A group of Victoria Point residents are pleading with Redland City Council to remove large trees from a nearby park over fears they could cause damage to surrounding homes.
John McCorley and Paul Thomas, whose properties adjoin Seaholly Crescent Park, are among those calling on council to address resident concerns.
The pair renewed their pleas for action at a recent council meeting, saying they feared trees in the park would fall and hit their houses.
Mr McCorley said council arborists had so far refused to address problems caused by the large trees.
“The tree with the most concern is a brushbox, which is approximately 18 metres high, with a diameter of 0.4 metres at waist height which splits into three main trunks,” he said.
“[The] base of the tree is located six metres from my house, with a lean of approximately 12 degrees towards my home.”
Mr McCorley feared one of the three tree trunks could fall and cause serious damage to his home.
A Redland City Council spokeswoman said trees would not be removed from council land unless they were damaged, diseased, or defective, or posed an assessed risk to public safety or property.
“A number of trees in the park connecting Seaholly Crescent and Point O’Halloran Road have been assessed multiple times by qualified council arborists and have been found to be healthy,” she said.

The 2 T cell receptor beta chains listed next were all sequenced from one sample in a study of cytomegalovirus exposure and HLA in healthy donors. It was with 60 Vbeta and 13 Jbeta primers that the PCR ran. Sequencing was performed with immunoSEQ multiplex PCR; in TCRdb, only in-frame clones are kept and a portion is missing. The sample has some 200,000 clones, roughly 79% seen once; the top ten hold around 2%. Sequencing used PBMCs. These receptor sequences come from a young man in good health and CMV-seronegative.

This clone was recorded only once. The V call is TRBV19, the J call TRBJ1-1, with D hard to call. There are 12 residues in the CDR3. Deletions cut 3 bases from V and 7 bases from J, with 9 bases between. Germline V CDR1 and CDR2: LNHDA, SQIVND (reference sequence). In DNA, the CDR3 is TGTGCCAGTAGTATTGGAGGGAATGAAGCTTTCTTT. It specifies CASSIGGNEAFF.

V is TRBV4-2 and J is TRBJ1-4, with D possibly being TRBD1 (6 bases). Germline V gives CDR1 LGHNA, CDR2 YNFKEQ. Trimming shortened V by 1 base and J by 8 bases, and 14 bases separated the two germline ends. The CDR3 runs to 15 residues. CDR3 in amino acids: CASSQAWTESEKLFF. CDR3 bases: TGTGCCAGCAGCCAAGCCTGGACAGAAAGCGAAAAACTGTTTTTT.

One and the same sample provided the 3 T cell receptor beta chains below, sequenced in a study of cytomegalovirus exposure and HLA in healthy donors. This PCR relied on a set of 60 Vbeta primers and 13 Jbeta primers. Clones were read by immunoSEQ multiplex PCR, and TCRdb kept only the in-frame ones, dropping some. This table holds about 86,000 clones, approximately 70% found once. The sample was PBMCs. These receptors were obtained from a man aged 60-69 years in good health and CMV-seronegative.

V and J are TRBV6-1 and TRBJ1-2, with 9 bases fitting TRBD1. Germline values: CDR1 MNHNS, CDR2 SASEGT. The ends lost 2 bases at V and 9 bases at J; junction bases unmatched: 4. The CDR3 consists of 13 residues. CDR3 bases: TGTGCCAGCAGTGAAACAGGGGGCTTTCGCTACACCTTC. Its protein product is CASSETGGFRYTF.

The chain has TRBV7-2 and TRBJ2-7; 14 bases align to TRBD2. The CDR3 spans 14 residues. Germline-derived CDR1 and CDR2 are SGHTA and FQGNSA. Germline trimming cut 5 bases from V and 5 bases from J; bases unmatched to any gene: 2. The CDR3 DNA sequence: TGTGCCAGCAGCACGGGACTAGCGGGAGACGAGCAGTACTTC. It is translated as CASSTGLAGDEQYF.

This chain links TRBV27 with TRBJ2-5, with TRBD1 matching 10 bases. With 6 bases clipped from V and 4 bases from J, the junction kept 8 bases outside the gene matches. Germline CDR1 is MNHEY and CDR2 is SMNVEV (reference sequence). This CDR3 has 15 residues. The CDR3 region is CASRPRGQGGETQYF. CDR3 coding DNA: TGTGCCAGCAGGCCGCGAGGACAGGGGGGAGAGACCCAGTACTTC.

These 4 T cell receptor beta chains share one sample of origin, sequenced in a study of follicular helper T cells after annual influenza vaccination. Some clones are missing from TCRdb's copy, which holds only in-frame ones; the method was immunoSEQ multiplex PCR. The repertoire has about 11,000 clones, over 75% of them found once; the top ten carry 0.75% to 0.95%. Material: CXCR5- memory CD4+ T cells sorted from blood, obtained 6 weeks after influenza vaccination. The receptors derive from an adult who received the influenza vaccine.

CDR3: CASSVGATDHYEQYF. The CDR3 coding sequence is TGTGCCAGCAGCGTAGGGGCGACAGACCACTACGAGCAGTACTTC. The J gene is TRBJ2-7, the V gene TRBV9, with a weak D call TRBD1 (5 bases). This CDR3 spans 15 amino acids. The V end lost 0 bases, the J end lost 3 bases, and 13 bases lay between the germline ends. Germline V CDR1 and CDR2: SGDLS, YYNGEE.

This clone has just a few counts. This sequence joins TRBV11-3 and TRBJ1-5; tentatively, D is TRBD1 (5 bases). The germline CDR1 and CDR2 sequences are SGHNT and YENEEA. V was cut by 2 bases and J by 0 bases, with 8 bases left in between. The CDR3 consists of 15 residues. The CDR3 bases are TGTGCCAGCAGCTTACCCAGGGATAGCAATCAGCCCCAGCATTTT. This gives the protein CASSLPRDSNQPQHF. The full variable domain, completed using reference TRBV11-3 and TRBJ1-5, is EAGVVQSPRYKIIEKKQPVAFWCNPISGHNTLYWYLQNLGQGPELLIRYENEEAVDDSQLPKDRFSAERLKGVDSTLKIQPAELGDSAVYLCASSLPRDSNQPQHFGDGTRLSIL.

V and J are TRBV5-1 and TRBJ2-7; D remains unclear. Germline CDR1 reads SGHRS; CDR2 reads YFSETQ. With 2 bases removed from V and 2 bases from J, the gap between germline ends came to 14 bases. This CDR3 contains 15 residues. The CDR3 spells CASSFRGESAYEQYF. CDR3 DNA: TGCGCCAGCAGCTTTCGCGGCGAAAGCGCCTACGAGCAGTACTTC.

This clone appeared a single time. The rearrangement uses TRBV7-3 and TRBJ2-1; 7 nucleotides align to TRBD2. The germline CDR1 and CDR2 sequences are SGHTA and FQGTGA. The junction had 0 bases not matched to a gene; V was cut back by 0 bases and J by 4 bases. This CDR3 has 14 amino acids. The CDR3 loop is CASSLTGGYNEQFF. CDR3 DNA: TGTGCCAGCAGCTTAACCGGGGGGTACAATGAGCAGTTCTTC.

“The height of a tree has little correlation to its potential risk, which is determined by damage, disease or defect.”
Mr Thomas has lived at Victoria Point since 1999 and said the original landscaping plan adopted for the area was not being followed.
“It was to provide a two-metre buffer zone to the bordering residents with gardens containing low spikey shrubs and bushes approximately two to three metres high and shade trees along both sides of the walkway approximately five to six metres high,” he said.
“The landscape plan for the park was not followed and large trees were planted in the garden beds a metre from the bordering fences.”
A council spokeswoman said plantings within and around Seaholly Crescent were undertaken by the developer when the housing estate was built.
“Trees make a valuable contribution to the sustainability, health and liveability of a community while also contributing to biodiversity, shade and local wildlife,” she said.
Mr Thomas said he feared trees could fall on homes because of their height, proximity to homes and prevailing winds with storms of ever-increasing frequency and strength
“Two of the large trees along the walkway have fallen over in past storms and another has died before being removed by council,” Mr Thomas said.